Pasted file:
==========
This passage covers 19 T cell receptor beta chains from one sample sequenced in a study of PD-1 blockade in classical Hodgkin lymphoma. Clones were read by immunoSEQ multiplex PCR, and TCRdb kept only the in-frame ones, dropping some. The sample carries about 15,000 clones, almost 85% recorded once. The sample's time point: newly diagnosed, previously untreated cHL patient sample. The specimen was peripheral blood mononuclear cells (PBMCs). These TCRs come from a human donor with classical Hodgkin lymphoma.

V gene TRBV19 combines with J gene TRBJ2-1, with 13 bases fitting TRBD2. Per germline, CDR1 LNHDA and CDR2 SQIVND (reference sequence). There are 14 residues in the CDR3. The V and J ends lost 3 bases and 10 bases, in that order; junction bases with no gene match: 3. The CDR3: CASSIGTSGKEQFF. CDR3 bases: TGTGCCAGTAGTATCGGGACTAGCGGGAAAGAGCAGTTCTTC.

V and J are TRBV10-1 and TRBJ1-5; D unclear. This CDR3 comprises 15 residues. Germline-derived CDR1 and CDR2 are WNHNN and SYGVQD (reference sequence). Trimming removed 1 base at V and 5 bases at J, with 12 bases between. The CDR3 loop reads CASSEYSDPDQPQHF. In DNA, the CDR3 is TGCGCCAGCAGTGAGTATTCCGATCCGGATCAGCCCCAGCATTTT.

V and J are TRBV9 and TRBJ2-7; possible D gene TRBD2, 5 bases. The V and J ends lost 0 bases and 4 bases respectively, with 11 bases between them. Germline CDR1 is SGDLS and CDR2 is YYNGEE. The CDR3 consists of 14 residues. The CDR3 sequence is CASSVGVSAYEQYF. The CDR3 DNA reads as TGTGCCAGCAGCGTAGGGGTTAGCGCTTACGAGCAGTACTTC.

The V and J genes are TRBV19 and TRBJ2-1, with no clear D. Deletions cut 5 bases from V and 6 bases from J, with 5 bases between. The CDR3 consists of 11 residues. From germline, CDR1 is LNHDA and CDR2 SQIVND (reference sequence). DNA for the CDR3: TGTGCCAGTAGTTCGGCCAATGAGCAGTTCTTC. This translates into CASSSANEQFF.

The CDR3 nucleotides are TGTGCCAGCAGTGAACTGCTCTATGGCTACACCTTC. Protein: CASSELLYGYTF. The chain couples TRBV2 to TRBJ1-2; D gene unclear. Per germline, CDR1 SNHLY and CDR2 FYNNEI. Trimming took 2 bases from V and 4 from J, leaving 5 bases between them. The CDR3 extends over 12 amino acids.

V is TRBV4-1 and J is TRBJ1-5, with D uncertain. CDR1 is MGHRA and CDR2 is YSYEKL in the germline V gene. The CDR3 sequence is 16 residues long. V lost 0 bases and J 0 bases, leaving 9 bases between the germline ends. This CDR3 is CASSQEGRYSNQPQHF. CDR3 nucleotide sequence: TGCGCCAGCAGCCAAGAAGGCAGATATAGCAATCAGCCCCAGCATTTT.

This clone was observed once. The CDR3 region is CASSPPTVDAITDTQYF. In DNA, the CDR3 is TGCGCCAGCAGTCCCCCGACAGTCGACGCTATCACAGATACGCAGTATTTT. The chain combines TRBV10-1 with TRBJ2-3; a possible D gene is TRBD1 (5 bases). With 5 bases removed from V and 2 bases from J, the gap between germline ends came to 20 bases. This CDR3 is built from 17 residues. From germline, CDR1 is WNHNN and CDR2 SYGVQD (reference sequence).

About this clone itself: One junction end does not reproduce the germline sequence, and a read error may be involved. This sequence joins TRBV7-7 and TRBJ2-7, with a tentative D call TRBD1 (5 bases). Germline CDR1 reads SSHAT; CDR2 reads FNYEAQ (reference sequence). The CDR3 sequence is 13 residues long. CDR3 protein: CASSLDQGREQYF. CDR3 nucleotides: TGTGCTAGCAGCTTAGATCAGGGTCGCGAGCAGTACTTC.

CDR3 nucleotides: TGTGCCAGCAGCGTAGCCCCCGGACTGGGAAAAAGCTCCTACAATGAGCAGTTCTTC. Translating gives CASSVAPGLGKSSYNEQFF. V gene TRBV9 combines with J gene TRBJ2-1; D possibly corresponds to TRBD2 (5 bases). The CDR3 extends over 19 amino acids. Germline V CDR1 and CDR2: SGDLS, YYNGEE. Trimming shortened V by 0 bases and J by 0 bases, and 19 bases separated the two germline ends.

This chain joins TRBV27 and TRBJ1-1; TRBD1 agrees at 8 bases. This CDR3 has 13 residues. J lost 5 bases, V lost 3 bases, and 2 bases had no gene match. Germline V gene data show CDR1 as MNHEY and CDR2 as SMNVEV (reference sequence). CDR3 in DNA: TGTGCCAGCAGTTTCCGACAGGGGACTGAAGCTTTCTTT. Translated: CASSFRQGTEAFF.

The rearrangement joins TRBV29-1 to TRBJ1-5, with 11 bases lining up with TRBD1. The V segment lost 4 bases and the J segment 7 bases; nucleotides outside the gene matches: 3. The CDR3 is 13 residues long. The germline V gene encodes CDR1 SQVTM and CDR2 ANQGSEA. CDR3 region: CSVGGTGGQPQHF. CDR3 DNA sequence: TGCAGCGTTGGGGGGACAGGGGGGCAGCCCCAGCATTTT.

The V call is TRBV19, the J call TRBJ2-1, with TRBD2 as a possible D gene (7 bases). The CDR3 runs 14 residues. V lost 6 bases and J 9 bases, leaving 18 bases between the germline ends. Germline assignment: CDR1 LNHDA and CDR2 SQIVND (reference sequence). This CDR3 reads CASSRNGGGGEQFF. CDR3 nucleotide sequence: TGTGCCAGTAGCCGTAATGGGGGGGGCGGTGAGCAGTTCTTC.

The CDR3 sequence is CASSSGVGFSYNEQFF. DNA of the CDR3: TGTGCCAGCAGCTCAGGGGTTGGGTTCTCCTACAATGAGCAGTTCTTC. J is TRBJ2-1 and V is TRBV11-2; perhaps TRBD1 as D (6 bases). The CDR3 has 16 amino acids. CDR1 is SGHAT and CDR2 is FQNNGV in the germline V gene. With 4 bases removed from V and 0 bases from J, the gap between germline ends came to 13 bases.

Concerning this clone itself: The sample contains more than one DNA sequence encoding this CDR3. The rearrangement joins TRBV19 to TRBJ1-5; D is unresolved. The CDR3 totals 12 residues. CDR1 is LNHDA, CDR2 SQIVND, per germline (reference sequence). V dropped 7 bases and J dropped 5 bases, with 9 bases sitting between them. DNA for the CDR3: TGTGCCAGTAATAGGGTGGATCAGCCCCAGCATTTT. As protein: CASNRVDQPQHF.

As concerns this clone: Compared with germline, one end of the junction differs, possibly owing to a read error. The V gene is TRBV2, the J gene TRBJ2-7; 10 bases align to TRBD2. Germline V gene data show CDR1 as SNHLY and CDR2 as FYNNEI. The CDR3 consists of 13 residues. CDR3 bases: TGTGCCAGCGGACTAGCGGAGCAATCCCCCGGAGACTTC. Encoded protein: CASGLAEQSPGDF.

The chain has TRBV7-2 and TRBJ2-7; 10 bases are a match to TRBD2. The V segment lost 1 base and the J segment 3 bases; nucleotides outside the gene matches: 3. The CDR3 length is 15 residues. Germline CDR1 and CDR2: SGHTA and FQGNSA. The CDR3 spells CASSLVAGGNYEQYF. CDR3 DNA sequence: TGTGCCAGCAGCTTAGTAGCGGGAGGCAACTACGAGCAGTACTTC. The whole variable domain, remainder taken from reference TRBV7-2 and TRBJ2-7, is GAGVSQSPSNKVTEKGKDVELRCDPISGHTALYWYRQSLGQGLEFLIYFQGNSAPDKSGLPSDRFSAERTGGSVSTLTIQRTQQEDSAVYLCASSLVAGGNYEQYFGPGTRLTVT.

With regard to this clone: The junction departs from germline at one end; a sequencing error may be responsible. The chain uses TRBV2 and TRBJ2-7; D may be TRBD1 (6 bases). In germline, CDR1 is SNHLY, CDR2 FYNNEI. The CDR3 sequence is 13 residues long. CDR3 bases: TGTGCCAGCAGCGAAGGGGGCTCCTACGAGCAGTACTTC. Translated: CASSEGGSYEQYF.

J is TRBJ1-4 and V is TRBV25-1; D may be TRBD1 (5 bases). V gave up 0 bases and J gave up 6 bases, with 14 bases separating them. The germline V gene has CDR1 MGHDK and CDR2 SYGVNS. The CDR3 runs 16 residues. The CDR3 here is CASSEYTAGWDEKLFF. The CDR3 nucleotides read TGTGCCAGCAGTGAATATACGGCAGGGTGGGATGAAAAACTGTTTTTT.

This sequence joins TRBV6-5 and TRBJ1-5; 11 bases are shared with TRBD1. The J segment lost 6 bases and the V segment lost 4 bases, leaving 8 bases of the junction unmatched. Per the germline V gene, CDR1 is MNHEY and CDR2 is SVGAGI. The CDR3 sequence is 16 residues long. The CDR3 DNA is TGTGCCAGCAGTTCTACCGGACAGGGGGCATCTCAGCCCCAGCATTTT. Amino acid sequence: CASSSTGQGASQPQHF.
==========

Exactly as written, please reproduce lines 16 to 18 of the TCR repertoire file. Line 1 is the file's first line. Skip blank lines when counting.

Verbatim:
As concerns this clone: Compared with germline, one end of the junction differs, possibly owing to a read error. The V gene is TRBV2, the J gene TRBJ2-7; 10 bases align to TRBD2. Germline V gene data show CDR1 as SNHLY and CDR2 as FYNNEI. The CDR3 consists of 13 residues. CDR3 bases: TGTGCCAGCGGACTAGCGGAGCAATCCCCCGGAGACTTC. Encoded protein: CASGLAEQSPGDF.

The chain has TRBV7-2 and TRBJ2-7; 10 bases are a match to TRBD2. The V segment lost 1 base and the J segment 3 bases; nucleotides outside the gene matches: 3. The CDR3 length is 15 residues. Germline CDR1 and CDR2: SGHTA and FQGNSA. The CDR3 spells CASSLVAGGNYEQYF. CDR3 DNA sequence: TGTGCCAGCAGCTTAGTAGCGGGAGGCAACTACGAGCAGTACTTC. The whole variable domain, remainder taken from reference TRBV7-2 and TRBJ2-7, is GAGVSQSPSNKVTEKGKDVELRCDPISGHTALYWYRQSLGQGLEFLIYFQGNSAPDKSGLPSDRFSAERTGGSVSTLTIQRTQQEDSAVYLCASSLVAGGNYEQYFGPGTRLTVT.

With regard to this clone: The junction departs from germline at one end; a sequencing error may be responsible. The chain uses TRBV2 and TRBJ2-7; D may be TRBD1 (6 bases). In germline, CDR1 is SNHLY, CDR2 FYNNEI. The CDR3 sequence is 13 residues long. CDR3 bases: TGTGCCAGCAGCGAAGGGGGCTCCTACGAGCAGTACTTC. Translated: CASSEGGSYEQYF.